By Abdul Kerimkhanov
The Statistical Committee of Armenia has published the sad macroeconomic data for January-June 2019.
From the very beginning of this year, the greatest disappointments in the economic policy of the government continued to lie in the sphere of foreign trade turnover. The turnover showed negative values even in comparison with the low base of 2018.
Thus, in January-May 2019, foreign trade turnover showed a fall of 2.6 percent, exports - of 0.9 percent and imports - of 3.4 percent.
The new indicators of January-June show that export still continues to fall, and import and foreign trade indicators stood at the level of 2018's figures.
In addition, indicators of electricity production volumes fell sharply. In January-April, the figure was 9.2 percent less than the indicator of the previous year; in January-May, the decrease was 7.4 percent, and in January-June - 5.5 percent.
It is unlikely that such a drop in the electricity production gives up hope for a future revival of industrial life in Armenia. Besides, the level of industrial inflation in January-May stopped at around 0.5 percent, and in January-June fell to 0.1 percent, which also does not contribute to the revival of the Armenian industrial complex.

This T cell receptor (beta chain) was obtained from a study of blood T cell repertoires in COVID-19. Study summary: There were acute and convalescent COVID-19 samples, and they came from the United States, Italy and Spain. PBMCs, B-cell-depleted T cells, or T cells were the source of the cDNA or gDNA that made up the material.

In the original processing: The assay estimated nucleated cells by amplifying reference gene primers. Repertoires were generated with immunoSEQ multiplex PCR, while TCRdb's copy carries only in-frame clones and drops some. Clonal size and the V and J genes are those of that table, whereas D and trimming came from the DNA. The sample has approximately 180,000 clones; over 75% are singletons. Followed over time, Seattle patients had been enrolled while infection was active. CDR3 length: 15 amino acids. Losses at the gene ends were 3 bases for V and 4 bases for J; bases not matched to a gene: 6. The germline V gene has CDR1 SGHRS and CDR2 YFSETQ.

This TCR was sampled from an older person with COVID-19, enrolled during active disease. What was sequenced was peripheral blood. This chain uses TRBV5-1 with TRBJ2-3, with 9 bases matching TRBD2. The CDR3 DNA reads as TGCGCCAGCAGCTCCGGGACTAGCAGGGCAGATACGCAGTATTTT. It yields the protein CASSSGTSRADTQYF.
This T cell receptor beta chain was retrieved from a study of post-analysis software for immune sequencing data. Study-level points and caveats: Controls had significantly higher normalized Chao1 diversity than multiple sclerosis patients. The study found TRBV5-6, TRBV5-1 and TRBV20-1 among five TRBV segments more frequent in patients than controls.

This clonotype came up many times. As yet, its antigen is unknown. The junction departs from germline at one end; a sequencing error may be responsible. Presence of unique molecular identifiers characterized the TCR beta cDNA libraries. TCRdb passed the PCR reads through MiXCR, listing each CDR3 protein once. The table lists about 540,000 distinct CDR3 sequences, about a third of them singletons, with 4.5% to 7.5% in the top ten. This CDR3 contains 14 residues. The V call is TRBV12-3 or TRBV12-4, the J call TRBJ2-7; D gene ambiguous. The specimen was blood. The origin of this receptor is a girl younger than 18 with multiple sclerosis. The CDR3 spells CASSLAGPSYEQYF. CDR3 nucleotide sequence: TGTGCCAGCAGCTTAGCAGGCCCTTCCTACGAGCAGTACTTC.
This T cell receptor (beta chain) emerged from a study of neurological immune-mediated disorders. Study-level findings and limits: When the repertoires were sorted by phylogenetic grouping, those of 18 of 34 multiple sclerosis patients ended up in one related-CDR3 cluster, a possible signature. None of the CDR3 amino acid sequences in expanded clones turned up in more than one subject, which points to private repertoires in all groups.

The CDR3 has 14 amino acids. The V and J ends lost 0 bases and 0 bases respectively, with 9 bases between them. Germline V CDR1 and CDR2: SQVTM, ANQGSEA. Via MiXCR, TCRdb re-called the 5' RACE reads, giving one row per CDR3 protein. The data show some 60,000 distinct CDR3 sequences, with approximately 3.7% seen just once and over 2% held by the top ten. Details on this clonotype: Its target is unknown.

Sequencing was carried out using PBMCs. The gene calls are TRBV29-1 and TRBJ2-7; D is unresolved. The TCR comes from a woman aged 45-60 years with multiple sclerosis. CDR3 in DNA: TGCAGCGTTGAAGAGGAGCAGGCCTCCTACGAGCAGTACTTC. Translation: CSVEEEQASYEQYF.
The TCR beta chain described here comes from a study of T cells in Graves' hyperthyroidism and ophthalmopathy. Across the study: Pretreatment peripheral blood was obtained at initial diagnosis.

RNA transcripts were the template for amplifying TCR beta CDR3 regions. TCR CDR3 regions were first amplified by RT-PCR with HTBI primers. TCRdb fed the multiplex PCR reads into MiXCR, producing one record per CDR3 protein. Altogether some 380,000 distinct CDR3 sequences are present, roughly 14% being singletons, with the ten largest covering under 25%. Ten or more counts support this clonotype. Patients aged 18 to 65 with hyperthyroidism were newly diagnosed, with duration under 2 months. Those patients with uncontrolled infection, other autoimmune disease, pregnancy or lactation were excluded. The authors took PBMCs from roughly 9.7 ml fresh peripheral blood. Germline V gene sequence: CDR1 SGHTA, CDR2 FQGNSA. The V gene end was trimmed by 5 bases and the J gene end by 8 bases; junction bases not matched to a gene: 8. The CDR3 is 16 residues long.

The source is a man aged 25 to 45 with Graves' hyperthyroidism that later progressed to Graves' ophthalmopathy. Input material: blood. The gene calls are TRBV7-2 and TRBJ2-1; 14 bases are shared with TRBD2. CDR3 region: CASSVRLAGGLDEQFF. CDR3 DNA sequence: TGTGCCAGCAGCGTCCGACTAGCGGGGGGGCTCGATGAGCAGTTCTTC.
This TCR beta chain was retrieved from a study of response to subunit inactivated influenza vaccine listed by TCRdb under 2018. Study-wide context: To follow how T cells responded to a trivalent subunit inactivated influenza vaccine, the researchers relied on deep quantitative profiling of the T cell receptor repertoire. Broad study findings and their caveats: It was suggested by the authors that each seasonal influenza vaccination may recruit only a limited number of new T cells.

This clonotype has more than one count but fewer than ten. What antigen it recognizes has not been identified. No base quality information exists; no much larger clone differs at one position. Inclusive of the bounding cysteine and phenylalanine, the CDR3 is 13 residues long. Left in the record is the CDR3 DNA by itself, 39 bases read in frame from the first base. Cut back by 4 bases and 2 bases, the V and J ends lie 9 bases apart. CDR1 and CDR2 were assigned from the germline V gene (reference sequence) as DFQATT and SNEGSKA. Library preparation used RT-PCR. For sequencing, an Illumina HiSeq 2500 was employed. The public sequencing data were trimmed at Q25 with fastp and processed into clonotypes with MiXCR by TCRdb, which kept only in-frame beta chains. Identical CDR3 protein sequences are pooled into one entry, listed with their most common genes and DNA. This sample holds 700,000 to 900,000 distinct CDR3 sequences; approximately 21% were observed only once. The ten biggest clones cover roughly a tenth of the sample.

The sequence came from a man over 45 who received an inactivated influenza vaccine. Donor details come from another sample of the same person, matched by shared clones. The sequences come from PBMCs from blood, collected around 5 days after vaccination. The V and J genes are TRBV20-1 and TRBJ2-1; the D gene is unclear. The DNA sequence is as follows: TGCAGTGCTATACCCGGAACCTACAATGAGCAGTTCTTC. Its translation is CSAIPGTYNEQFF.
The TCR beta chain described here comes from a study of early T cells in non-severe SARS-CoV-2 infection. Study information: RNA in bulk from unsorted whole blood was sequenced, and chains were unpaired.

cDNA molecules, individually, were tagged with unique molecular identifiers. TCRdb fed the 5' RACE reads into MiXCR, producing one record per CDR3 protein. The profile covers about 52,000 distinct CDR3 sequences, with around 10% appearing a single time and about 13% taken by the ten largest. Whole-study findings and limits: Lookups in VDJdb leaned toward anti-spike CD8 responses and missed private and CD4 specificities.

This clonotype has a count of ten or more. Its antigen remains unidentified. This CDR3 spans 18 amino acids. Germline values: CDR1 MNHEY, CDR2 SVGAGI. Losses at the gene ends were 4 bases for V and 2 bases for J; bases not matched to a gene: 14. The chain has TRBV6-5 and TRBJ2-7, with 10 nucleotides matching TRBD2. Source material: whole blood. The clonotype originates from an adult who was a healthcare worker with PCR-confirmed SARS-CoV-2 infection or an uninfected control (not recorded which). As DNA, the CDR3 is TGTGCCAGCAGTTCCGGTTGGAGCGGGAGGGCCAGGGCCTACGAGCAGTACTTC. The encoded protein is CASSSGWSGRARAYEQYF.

As for the indicator of economic activity, it also shows a downward trend. The main drivers of the Armenian economy continue to be the service sector and domestic trade.
The first quarterly indicator for agriculture sector showed a decrease of 0.2 percent, but the data for January-June demonstrated a continuing serious crisis in the Armenian agrarian sector - 7.4 percent.
The only positive moment was observed in the construction industry, whose growth in January soared to 22.1 percent, but further indicators show a sharp slowdown. In January-April the growth fell to 10.8 percent,in January-May there was another drop - 6.1 percent, and finally, in January-June only 4.7 percent left from the construction growth recorded in January.
Inflation, which is considered an important indicator of macroeconomic stability, showed an increase of 2 percent, which is lower than the lowest threshold of the target level of 2.5 percent.
Naturally, such a structure of GDP growth in Armenia cannot suit anyone and it can lead the economy to a dead end. Thus, all the promises of the new Armenian authorities to strengthen the economy structure and give it a healthier look with an emphasis on the flourishing of the real and export-oriented sector turn out to be fantasies.
Abdul Kerimkhanov is AzerNews’ staff journalist, follow him on Twitter: @AbdulKerim94
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